The ferromagnetic shield 2 can be completely surrounded circumferentially by a substantially parallel, cylindrical, outer shield 12. Electrically insulating layers 13b can be located between the ferromagnetic shield 2 and the outer shield 12. The outer shield 12 has a length "Z" as shown in FIG. 2 which is greater than the length "L" of the ferromagnetic shield 2, so that the end surfaces of the ferromagnetic shield 2 are also partially shielded. The length "Z" can be about 30 mm.
The outer shield 12 is preferably made of deep-drawn steel or an iron-nickel alloy. The insulating layers 13b increase the spatial separation between the ferromagnetic shield 2 and the outer shield 12, thereby improving the shielding of the outer shield 12. The insulating layers 13b can have a thickness of about 0.05 mm. The highly permeable but easily saturated ferromagnetic shield 2 is protected, in part, by the outer shield 12 from strong external magnetic fields.
Accordingly, the ferromagnetic shield 2 and the outer shield 12 serve together as a double shield against external magnetic fields. Without the outer shield 12, the ferromagnetic shield can remain unsaturated up to a typical value of an external magnetic field of approximately 50 A/cm. With the double shield, the ferromagnetic shield 2 can remain unsaturated up to a typical value of an external magnetic field of approximately 200 A/cm.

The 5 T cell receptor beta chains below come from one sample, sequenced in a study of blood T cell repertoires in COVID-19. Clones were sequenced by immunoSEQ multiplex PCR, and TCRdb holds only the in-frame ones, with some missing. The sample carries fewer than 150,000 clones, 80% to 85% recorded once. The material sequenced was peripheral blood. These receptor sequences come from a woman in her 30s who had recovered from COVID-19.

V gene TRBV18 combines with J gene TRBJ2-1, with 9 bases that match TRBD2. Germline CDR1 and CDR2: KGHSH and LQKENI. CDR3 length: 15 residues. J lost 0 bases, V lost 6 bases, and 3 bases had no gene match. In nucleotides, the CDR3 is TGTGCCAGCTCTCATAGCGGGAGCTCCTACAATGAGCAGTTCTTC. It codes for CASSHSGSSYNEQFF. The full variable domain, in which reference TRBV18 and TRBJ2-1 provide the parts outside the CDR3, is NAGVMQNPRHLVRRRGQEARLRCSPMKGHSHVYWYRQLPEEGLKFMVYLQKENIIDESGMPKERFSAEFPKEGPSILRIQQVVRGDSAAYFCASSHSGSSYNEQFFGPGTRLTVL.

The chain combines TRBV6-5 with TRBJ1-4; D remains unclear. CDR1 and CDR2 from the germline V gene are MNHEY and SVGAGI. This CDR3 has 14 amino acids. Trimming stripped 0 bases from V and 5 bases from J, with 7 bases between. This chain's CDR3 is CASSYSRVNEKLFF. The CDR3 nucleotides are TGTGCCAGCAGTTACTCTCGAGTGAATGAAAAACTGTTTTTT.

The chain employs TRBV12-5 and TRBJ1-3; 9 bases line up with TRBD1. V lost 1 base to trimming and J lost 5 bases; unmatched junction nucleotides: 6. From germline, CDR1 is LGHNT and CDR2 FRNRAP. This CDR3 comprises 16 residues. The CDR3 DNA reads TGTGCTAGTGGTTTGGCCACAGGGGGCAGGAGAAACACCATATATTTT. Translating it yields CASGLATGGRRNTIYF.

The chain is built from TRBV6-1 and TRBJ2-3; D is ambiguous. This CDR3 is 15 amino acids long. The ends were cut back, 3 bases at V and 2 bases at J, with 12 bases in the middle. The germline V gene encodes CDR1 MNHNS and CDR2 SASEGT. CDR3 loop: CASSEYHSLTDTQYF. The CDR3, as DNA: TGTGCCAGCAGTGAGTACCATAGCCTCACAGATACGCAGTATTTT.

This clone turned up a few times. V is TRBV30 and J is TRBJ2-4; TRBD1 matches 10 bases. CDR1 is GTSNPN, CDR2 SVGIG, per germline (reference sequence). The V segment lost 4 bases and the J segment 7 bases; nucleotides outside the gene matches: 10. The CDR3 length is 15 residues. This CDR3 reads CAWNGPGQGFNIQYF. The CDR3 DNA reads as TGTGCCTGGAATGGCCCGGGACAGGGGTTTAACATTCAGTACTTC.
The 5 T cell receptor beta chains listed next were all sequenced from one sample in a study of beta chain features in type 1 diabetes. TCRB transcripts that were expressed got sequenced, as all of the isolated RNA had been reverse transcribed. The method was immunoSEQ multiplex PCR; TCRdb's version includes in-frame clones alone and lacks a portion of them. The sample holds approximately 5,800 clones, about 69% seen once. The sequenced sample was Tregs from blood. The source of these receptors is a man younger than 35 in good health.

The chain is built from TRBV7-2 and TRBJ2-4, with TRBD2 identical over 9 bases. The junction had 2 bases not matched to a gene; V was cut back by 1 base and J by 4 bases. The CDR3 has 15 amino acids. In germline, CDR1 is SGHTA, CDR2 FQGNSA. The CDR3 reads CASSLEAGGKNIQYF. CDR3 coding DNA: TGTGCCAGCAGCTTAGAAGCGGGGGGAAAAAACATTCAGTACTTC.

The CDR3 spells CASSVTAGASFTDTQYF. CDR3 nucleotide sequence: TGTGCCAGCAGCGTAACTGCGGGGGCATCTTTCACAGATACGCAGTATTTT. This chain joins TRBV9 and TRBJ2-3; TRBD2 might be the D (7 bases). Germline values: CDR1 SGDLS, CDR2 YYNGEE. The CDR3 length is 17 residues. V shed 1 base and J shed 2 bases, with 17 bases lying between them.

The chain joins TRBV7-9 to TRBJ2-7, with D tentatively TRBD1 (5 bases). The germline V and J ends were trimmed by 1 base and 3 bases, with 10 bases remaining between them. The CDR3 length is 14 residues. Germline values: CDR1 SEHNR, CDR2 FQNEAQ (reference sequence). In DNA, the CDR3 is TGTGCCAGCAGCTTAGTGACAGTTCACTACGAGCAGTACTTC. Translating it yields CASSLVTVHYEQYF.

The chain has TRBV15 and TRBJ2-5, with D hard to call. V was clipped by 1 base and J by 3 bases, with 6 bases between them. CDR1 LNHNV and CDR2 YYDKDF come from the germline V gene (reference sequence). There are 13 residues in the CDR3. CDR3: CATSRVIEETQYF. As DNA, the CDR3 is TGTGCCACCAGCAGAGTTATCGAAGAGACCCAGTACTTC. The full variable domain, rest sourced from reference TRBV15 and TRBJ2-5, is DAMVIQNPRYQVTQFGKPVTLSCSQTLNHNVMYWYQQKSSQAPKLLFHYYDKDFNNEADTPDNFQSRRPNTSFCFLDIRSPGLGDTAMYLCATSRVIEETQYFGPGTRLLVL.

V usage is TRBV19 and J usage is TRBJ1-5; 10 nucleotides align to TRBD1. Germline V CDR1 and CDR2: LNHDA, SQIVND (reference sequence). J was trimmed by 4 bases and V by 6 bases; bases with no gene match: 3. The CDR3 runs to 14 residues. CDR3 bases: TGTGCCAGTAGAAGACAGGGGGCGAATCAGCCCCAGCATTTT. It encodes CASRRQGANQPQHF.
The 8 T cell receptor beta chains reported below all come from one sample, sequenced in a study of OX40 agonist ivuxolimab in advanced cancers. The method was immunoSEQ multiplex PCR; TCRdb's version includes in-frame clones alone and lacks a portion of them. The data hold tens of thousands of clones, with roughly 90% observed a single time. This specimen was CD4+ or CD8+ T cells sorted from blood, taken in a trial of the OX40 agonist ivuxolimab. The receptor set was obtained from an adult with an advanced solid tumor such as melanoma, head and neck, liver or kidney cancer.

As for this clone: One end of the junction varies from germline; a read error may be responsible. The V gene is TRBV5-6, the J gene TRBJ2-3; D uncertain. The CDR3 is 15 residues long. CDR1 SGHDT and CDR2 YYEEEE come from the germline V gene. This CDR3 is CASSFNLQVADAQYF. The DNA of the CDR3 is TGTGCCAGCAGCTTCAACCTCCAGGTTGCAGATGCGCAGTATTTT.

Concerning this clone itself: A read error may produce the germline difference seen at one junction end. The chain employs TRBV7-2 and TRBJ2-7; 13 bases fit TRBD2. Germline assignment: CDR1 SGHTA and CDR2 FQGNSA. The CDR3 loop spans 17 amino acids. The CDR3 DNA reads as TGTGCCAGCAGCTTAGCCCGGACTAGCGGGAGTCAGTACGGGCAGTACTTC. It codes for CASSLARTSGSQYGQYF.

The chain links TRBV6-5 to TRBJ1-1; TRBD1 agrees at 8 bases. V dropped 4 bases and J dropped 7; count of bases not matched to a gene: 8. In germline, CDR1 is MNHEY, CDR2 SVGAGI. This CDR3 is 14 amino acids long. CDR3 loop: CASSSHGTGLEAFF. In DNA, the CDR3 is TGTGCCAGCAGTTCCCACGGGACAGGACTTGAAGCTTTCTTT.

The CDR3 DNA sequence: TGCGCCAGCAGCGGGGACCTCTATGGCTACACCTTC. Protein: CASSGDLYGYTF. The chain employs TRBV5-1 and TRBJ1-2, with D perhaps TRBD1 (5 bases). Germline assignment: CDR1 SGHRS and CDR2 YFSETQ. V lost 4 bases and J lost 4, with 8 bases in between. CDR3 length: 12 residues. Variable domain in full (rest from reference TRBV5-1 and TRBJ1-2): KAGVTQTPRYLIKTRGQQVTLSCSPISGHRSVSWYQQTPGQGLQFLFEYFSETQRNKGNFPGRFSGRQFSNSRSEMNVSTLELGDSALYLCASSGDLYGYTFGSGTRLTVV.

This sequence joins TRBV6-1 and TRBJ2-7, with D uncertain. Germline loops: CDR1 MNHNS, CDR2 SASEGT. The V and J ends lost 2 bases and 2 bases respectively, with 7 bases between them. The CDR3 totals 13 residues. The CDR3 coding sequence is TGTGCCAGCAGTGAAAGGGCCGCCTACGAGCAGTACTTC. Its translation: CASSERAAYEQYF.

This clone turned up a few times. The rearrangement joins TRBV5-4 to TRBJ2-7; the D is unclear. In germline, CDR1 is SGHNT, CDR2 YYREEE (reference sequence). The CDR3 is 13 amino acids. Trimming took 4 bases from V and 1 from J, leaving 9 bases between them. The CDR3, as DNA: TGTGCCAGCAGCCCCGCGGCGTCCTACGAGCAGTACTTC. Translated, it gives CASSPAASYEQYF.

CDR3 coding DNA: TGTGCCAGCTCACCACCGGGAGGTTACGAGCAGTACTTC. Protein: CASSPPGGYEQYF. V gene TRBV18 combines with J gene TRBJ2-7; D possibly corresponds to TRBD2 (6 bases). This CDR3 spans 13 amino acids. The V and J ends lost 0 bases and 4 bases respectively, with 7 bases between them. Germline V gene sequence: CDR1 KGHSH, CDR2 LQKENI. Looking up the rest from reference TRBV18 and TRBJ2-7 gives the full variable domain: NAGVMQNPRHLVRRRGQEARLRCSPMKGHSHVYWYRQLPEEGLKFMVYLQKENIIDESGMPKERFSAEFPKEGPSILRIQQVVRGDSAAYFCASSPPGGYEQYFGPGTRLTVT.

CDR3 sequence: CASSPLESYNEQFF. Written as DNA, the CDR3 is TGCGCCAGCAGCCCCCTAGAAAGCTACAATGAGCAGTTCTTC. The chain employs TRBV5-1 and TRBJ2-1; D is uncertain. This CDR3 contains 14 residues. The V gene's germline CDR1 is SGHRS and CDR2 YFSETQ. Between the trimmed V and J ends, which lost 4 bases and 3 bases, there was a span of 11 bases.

The voltage induced in the coil 3 is proportional to the time derivative of the total magnetic field Ha and Hb. For sinusoidal magnetic fields Ha and Hb, the sum of the magnetic fields Ha +Hb is substantially equal to 2Ha because both magnetic fields Ha and Hb are of about equal magnitude and have about the same direction.
When the magnetic fields Ha and Hb are not sinusoidal, the output of the coil 3 can be connected to a bipolar input of an integrator (not shown in the drawings). The output signal of the integrator at every instant is proportional to 2Ha. The integrator can be a Miller integrator. A Miller integrator is known in the art and generally includes an operational amplifier which has an output fed back through a capacitor to an inverting input terminal of the operational amplifier. Each of the input terminals of the integrator is connected to the respective inverted and non-inverted input terminals of the operational amplifier within the integrator through a resistor.
The close magnetic coupling between the conductor portions 1a and 1b to the coil 3 is precise and reliable for the arrangement disclosed herein. The ferromagnetic shield 2 reduces the sensitivity of the coil 3 to external magnetic fields and the addition of the outer shield 12 provides additional decoupling of the coil 3 from external magnetic fields.